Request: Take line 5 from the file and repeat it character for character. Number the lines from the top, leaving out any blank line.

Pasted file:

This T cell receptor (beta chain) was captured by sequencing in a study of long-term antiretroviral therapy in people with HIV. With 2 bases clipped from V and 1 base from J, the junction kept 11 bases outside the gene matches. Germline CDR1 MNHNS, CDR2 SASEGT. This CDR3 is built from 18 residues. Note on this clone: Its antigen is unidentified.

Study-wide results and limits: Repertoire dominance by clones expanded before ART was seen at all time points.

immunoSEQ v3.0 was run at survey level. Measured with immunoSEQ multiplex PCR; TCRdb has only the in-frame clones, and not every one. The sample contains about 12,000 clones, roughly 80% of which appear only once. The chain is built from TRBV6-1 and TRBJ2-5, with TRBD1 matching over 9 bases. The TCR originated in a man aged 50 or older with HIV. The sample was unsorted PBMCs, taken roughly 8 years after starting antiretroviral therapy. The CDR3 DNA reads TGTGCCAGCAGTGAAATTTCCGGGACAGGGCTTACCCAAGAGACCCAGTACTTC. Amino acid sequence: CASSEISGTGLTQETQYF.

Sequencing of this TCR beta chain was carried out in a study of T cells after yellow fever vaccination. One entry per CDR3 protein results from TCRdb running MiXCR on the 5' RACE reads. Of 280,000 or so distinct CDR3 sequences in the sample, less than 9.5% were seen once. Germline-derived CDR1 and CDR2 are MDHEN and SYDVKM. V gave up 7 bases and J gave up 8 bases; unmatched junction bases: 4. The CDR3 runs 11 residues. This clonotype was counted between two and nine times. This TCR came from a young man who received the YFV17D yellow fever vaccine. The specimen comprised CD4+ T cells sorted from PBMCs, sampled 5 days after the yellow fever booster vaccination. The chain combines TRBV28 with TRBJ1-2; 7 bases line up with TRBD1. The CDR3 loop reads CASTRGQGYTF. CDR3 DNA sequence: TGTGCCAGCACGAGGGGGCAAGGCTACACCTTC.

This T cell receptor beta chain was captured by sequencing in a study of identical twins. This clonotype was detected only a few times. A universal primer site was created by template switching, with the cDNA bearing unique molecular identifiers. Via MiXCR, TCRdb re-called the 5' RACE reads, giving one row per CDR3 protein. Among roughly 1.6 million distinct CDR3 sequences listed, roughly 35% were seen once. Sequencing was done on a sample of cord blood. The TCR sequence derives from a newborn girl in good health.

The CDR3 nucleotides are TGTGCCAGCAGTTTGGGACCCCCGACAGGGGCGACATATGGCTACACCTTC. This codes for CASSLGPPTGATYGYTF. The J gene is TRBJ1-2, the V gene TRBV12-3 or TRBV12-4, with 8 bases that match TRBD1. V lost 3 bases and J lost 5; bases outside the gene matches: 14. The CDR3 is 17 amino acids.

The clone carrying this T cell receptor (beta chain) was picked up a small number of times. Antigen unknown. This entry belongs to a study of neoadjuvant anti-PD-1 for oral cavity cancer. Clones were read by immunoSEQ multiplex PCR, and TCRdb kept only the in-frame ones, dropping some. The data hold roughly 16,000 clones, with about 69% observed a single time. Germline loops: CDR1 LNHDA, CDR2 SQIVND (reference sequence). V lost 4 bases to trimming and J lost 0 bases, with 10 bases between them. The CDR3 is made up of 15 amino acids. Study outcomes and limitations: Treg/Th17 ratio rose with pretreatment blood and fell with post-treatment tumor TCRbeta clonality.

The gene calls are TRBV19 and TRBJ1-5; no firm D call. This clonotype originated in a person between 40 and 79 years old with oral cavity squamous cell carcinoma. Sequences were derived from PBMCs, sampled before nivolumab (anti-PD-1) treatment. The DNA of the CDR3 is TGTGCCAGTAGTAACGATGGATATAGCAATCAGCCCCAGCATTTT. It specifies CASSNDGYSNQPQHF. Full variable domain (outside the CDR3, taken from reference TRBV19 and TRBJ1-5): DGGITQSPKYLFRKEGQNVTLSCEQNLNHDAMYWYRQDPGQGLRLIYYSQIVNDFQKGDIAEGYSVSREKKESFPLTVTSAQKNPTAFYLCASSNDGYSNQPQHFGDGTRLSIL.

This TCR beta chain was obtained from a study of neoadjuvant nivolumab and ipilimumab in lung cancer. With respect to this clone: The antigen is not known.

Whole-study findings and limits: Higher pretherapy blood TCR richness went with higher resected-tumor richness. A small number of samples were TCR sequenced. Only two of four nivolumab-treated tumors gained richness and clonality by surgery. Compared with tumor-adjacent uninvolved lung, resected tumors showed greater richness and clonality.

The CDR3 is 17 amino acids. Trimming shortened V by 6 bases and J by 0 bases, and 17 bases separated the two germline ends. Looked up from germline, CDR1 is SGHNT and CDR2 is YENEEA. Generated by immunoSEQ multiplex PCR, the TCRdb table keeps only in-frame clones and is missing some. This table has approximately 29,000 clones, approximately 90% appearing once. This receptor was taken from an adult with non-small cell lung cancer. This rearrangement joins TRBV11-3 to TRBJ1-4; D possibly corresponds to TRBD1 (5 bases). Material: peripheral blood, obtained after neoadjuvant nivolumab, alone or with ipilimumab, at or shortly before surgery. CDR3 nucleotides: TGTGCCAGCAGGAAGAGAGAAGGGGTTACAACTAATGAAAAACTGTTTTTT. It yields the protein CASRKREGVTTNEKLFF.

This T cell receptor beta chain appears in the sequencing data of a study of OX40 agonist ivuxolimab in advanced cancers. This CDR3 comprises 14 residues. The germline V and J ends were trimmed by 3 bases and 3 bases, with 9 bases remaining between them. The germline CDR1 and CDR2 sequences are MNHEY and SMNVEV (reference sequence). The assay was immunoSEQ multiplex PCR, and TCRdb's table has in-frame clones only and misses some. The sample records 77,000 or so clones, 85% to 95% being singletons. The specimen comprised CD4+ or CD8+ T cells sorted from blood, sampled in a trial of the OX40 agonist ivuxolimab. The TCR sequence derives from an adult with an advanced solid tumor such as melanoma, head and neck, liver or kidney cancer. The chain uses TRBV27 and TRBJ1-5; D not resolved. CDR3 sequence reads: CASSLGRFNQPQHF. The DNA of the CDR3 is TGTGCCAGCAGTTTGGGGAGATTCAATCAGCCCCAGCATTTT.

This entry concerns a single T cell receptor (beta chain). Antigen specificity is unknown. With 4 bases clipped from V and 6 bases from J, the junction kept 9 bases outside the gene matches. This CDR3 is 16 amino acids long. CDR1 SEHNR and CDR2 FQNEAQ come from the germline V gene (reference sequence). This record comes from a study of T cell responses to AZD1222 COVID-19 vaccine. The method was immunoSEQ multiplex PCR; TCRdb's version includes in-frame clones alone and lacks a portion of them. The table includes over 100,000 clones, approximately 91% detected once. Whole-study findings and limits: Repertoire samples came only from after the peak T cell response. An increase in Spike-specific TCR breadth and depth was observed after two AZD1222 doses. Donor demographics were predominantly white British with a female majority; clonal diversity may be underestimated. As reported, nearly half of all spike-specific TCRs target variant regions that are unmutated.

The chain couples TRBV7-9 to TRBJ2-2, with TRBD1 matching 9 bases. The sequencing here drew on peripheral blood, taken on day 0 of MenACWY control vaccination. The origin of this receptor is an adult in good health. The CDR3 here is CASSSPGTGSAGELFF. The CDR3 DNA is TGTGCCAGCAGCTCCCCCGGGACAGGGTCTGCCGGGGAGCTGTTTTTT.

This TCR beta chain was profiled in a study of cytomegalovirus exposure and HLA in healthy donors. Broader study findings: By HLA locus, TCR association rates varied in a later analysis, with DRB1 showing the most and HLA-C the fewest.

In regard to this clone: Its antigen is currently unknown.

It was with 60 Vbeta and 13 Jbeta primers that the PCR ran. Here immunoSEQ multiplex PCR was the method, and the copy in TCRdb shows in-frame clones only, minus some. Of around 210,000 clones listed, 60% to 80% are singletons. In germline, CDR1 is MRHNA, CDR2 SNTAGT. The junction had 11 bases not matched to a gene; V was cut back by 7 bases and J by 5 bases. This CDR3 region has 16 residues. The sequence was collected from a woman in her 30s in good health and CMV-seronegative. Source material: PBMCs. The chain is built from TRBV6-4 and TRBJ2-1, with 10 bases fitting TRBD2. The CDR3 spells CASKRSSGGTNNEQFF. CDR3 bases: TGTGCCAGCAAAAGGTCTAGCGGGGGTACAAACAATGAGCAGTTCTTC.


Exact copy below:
This T cell receptor beta chain was captured by sequencing in a study of identical twins. This clonotype was detected only a few times. A universal primer site was created by template switching, with the cDNA bearing unique molecular identifiers. Via MiXCR, TCRdb re-called the 5' RACE reads, giving one row per CDR3 protein. Among roughly 1.6 million distinct CDR3 sequences listed, roughly 35% were seen once. Sequencing was done on a sample of cord blood. The TCR sequence derives from a newborn girl in good health.